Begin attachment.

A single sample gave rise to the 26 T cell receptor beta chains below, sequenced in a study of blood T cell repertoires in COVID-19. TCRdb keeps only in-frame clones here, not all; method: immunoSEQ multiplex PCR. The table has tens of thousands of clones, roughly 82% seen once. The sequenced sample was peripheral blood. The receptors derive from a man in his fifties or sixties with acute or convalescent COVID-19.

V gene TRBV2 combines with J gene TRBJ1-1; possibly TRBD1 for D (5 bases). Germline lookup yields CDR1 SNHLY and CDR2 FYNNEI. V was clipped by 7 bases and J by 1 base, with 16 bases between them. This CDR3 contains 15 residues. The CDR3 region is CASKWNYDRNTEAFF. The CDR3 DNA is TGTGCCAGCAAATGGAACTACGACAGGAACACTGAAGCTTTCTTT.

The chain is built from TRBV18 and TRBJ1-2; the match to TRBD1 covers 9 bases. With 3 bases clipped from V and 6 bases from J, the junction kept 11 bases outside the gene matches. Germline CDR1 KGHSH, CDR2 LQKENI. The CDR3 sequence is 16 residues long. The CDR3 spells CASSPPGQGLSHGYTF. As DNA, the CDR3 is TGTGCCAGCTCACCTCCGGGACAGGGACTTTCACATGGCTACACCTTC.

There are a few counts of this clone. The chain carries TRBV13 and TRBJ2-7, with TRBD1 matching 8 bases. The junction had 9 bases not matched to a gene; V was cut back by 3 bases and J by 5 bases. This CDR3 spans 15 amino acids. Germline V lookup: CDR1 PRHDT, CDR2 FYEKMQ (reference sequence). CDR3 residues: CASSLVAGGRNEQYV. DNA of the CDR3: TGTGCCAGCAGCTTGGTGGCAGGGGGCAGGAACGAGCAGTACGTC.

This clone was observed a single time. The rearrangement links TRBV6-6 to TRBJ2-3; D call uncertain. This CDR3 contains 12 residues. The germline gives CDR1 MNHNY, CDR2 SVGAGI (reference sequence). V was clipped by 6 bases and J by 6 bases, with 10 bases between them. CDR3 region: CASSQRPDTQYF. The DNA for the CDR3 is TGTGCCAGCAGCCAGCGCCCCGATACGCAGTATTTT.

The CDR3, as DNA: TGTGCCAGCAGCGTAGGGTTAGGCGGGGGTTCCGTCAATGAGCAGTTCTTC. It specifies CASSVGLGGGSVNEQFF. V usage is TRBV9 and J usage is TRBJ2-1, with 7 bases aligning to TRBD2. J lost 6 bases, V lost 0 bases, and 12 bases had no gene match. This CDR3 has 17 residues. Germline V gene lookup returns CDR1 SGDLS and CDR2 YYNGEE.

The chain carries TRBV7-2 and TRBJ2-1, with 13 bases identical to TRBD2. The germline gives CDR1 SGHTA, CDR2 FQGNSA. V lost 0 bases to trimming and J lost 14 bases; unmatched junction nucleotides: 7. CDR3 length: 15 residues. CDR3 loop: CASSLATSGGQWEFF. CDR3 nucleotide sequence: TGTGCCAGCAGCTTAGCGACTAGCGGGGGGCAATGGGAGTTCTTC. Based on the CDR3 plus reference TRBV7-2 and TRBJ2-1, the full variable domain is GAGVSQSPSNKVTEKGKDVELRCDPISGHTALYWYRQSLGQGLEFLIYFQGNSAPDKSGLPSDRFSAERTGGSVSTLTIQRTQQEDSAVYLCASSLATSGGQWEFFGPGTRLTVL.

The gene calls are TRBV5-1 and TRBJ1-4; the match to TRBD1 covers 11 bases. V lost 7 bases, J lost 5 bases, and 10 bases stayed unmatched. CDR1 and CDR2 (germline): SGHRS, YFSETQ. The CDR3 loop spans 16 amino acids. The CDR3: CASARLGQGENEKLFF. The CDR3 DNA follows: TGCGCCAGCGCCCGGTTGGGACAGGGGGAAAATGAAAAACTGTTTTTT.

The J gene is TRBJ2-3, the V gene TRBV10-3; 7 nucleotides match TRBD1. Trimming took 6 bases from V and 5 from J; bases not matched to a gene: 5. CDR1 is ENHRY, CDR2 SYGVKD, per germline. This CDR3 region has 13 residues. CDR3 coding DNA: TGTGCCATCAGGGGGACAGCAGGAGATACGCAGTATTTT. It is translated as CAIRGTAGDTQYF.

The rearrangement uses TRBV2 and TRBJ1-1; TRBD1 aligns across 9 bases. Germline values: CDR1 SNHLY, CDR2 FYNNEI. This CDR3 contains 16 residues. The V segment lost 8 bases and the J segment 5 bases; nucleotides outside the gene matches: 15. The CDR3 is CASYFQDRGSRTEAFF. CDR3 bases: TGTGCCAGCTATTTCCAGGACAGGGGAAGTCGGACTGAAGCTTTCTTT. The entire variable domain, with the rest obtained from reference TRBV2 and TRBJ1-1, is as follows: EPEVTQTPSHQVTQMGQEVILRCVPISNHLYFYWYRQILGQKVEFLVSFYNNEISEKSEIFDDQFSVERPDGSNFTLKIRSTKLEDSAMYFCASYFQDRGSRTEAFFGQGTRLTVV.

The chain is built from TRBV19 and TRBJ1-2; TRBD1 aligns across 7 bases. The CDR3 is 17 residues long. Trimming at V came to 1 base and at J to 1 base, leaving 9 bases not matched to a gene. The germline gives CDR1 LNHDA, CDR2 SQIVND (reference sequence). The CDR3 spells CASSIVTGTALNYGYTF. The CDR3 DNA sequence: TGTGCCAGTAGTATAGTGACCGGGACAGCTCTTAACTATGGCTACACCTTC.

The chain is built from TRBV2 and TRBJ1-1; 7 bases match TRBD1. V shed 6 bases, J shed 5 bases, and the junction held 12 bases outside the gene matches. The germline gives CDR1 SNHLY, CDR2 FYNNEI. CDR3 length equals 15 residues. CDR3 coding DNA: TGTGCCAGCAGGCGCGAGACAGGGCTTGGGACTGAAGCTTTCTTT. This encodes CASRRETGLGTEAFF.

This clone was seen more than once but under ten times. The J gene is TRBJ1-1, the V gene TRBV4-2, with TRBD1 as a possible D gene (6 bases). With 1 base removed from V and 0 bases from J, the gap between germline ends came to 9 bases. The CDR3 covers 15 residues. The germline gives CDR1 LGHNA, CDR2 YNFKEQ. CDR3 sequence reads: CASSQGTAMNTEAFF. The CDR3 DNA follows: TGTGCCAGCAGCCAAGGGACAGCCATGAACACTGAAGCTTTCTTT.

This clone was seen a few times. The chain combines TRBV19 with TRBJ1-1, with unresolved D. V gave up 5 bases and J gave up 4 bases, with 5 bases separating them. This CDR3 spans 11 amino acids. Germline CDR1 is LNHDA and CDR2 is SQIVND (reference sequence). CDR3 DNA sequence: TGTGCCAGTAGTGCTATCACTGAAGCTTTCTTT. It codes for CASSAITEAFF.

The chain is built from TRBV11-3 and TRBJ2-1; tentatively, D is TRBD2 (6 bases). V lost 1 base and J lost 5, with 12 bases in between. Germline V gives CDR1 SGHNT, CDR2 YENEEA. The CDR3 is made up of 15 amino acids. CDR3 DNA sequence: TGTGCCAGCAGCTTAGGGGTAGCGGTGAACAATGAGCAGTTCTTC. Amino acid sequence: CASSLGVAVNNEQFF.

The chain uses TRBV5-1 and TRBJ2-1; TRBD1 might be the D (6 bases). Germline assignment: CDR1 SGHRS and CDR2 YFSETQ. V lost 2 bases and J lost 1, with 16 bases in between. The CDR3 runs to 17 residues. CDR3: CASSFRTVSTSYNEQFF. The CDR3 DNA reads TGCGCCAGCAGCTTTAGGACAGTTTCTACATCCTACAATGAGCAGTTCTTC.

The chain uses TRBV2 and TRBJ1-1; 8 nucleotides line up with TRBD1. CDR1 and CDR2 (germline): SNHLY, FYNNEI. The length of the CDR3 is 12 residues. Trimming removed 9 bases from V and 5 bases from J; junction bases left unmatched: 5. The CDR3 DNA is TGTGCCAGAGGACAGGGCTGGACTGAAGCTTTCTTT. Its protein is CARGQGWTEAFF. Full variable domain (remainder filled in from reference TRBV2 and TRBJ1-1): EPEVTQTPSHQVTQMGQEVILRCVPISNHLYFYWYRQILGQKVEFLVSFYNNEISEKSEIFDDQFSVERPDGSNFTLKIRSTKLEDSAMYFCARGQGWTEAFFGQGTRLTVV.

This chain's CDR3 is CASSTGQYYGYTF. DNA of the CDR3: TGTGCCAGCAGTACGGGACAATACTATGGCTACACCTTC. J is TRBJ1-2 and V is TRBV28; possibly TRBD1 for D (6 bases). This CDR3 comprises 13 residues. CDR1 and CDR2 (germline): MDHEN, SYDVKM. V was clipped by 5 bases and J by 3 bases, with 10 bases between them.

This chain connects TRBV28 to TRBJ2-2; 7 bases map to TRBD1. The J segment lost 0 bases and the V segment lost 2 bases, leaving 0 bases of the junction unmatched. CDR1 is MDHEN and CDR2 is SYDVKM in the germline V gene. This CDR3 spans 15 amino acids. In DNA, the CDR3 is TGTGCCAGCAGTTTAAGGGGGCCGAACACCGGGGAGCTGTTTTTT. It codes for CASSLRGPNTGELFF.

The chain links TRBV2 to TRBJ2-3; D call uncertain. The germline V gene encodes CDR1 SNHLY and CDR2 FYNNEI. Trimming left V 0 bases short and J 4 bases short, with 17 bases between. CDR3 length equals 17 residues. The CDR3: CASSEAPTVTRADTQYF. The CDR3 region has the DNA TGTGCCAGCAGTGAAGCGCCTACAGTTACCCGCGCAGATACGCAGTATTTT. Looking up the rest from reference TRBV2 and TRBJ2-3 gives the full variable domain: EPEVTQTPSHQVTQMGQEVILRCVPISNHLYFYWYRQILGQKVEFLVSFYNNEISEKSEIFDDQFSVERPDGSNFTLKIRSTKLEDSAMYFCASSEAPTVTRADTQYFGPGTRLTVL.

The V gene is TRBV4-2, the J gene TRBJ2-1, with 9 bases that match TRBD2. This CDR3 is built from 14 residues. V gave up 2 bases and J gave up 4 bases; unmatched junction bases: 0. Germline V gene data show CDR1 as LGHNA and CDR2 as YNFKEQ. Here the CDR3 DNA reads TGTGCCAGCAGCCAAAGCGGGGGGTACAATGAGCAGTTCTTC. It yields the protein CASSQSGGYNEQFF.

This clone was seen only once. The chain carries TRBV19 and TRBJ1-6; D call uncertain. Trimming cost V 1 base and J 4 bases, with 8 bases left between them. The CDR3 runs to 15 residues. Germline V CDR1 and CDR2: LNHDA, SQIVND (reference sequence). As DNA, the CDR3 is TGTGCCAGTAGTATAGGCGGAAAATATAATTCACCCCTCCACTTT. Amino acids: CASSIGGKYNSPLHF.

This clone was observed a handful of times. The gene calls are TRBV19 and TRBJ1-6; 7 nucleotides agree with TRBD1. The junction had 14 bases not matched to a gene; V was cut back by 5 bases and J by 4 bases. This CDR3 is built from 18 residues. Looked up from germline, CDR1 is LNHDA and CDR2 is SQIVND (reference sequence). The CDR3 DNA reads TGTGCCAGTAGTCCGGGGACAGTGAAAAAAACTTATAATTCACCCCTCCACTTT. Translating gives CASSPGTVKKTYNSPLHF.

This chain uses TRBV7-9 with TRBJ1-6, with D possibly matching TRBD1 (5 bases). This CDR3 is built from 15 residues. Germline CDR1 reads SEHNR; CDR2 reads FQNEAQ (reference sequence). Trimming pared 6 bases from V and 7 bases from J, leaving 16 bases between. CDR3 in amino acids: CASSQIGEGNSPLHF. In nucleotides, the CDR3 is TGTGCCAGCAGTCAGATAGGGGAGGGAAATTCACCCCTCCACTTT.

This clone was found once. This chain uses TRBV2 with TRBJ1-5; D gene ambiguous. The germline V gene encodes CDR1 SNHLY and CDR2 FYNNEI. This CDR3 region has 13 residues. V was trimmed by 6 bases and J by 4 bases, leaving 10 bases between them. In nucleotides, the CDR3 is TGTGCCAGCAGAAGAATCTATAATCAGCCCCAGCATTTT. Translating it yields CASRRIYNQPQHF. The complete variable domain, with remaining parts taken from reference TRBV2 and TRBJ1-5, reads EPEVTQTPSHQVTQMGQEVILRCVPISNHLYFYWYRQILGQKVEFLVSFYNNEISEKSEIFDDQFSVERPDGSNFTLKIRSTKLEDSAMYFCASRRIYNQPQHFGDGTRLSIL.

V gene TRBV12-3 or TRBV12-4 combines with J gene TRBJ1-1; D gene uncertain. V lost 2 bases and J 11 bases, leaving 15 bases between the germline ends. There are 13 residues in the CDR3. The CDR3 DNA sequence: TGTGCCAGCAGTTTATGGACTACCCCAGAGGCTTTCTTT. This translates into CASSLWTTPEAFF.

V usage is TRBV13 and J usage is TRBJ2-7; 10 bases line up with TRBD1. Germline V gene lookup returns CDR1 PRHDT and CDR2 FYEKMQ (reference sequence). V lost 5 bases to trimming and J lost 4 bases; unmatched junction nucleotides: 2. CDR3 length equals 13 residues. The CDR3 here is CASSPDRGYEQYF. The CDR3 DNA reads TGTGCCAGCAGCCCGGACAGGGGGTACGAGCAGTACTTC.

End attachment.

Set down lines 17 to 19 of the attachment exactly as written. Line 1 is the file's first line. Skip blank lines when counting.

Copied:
The chain uses TRBV2 and TRBJ1-1; 8 nucleotides line up with TRBD1. CDR1 and CDR2 (germline): SNHLY, FYNNEI. The length of the CDR3 is 12 residues. Trimming removed 9 bases from V and 5 bases from J; junction bases left unmatched: 5. The CDR3 DNA is TGTGCCAGAGGACAGGGCTGGACTGAAGCTTTCTTT. Its protein is CARGQGWTEAFF. Full variable domain (remainder filled in from reference TRBV2 and TRBJ1-1): EPEVTQTPSHQVTQMGQEVILRCVPISNHLYFYWYRQILGQKVEFLVSFYNNEISEKSEIFDDQFSVERPDGSNFTLKIRSTKLEDSAMYFCARGQGWTEAFFGQGTRLTVV.

This chain's CDR3 is CASSTGQYYGYTF. DNA of the CDR3: TGTGCCAGCAGTACGGGACAATACTATGGCTACACCTTC. J is TRBJ1-2 and V is TRBV28; possibly TRBD1 for D (6 bases). This CDR3 comprises 13 residues. CDR1 and CDR2 (germline): MDHEN, SYDVKM. V was clipped by 5 bases and J by 3 bases, with 10 bases between them.

This chain connects TRBV28 to TRBJ2-2; 7 bases map to TRBD1. The J segment lost 0 bases and the V segment lost 2 bases, leaving 0 bases of the junction unmatched. CDR1 is MDHEN and CDR2 is SYDVKM in the germline V gene. This CDR3 spans 15 amino acids. In DNA, the CDR3 is TGTGCCAGCAGTTTAAGGGGGCCGAACACCGGGGAGCTGTTTTTT. It codes for CASSLRGPNTGELFF.